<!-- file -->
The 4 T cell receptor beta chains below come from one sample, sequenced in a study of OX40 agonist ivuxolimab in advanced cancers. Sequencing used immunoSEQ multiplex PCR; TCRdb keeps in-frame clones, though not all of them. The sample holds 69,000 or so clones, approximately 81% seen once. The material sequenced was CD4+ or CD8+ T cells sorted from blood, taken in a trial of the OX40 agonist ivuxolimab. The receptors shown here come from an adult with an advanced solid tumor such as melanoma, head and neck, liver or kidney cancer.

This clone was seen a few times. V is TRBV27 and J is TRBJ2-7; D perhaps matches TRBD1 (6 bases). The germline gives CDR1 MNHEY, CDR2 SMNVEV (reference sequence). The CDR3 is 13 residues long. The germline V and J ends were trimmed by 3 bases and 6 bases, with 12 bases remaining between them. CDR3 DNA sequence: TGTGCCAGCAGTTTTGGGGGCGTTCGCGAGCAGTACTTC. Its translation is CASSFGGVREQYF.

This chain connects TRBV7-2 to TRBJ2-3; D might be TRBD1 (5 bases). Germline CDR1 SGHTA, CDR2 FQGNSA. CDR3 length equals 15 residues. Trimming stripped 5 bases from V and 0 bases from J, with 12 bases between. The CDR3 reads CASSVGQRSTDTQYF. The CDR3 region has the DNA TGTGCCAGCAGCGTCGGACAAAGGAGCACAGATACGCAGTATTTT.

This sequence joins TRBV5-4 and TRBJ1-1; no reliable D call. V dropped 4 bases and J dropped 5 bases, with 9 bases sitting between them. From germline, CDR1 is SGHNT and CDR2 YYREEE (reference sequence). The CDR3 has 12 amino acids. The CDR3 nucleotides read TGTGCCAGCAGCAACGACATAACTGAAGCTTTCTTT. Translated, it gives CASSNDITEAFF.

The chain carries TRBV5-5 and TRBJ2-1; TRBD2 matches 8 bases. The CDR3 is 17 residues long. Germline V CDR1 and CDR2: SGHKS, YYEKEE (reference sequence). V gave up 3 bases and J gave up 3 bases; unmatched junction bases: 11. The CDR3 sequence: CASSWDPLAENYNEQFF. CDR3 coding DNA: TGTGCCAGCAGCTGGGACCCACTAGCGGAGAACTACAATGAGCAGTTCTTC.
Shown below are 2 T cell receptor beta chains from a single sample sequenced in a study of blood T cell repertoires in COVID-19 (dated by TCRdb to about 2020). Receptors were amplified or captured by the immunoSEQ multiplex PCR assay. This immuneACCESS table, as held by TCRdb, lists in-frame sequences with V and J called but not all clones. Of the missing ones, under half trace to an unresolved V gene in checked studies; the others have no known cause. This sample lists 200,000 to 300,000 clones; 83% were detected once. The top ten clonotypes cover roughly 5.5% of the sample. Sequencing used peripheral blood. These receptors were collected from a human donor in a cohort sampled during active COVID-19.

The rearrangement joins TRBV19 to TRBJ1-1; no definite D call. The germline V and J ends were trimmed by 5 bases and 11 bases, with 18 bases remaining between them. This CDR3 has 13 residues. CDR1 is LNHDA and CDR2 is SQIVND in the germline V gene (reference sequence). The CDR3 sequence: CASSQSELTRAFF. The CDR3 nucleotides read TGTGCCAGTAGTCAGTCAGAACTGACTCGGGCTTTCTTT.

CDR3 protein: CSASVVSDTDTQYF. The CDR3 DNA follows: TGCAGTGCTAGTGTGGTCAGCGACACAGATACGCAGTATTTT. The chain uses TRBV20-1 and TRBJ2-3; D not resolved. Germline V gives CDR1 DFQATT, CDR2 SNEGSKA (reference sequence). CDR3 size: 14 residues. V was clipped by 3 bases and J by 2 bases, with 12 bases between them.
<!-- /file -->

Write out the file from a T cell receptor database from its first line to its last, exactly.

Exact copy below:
The 4 T cell receptor beta chains below come from one sample, sequenced in a study of OX40 agonist ivuxolimab in advanced cancers. Sequencing used immunoSEQ multiplex PCR; TCRdb keeps in-frame clones, though not all of them. The sample holds 69,000 or so clones, approximately 81% seen once. The material sequenced was CD4+ or CD8+ T cells sorted from blood, taken in a trial of the OX40 agonist ivuxolimab. The receptors shown here come from an adult with an advanced solid tumor such as melanoma, head and neck, liver or kidney cancer.

This clone was seen a few times. V is TRBV27 and J is TRBJ2-7; D perhaps matches TRBD1 (6 bases). The germline gives CDR1 MNHEY, CDR2 SMNVEV (reference sequence). The CDR3 is 13 residues long. The germline V and J ends were trimmed by 3 bases and 6 bases, with 12 bases remaining between them. CDR3 DNA sequence: TGTGCCAGCAGTTTTGGGGGCGTTCGCGAGCAGTACTTC. Its translation is CASSFGGVREQYF.

This chain connects TRBV7-2 to TRBJ2-3; D might be TRBD1 (5 bases). Germline CDR1 SGHTA, CDR2 FQGNSA. CDR3 length equals 15 residues. Trimming stripped 5 bases from V and 0 bases from J, with 12 bases between. The CDR3 reads CASSVGQRSTDTQYF. The CDR3 region has the DNA TGTGCCAGCAGCGTCGGACAAAGGAGCACAGATACGCAGTATTTT.

This sequence joins TRBV5-4 and TRBJ1-1; no reliable D call. V dropped 4 bases and J dropped 5 bases, with 9 bases sitting between them. From germline, CDR1 is SGHNT and CDR2 YYREEE (reference sequence). The CDR3 has 12 amino acids. The CDR3 nucleotides read TGTGCCAGCAGCAACGACATAACTGAAGCTTTCTTT. Translated, it gives CASSNDITEAFF.

The chain carries TRBV5-5 and TRBJ2-1; TRBD2 matches 8 bases. The CDR3 is 17 residues long. Germline V CDR1 and CDR2: SGHKS, YYEKEE (reference sequence). V gave up 3 bases and J gave up 3 bases; unmatched junction bases: 11. The CDR3 sequence: CASSWDPLAENYNEQFF. CDR3 coding DNA: TGTGCCAGCAGCTGGGACCCACTAGCGGAGAACTACAATGAGCAGTTCTTC.
Shown below are 2 T cell receptor beta chains from a single sample sequenced in a study of blood T cell repertoires in COVID-19 (dated by TCRdb to about 2020). Receptors were amplified or captured by the immunoSEQ multiplex PCR assay. This immuneACCESS table, as held by TCRdb, lists in-frame sequences with V and J called but not all clones. Of the missing ones, under half trace to an unresolved V gene in checked studies; the others have no known cause. This sample lists 200,000 to 300,000 clones; 83% were detected once. The top ten clonotypes cover roughly 5.5% of the sample. Sequencing used peripheral blood. These receptors were collected from a human donor in a cohort sampled during active COVID-19.

The rearrangement joins TRBV19 to TRBJ1-1; no definite D call. The germline V and J ends were trimmed by 5 bases and 11 bases, with 18 bases remaining between them. This CDR3 has 13 residues. CDR1 is LNHDA and CDR2 is SQIVND in the germline V gene (reference sequence). The CDR3 sequence: CASSQSELTRAFF. The CDR3 nucleotides read TGTGCCAGTAGTCAGTCAGAACTGACTCGGGCTTTCTTT.

CDR3 protein: CSASVVSDTDTQYF. The CDR3 DNA follows: TGCAGTGCTAGTGTGGTCAGCGACACAGATACGCAGTATTTT. The chain uses TRBV20-1 and TRBJ2-3; D not resolved. Germline V gives CDR1 DFQATT, CDR2 SNEGSKA (reference sequence). CDR3 size: 14 residues. V was clipped by 3 bases and J by 2 bases, with 12 bases between them.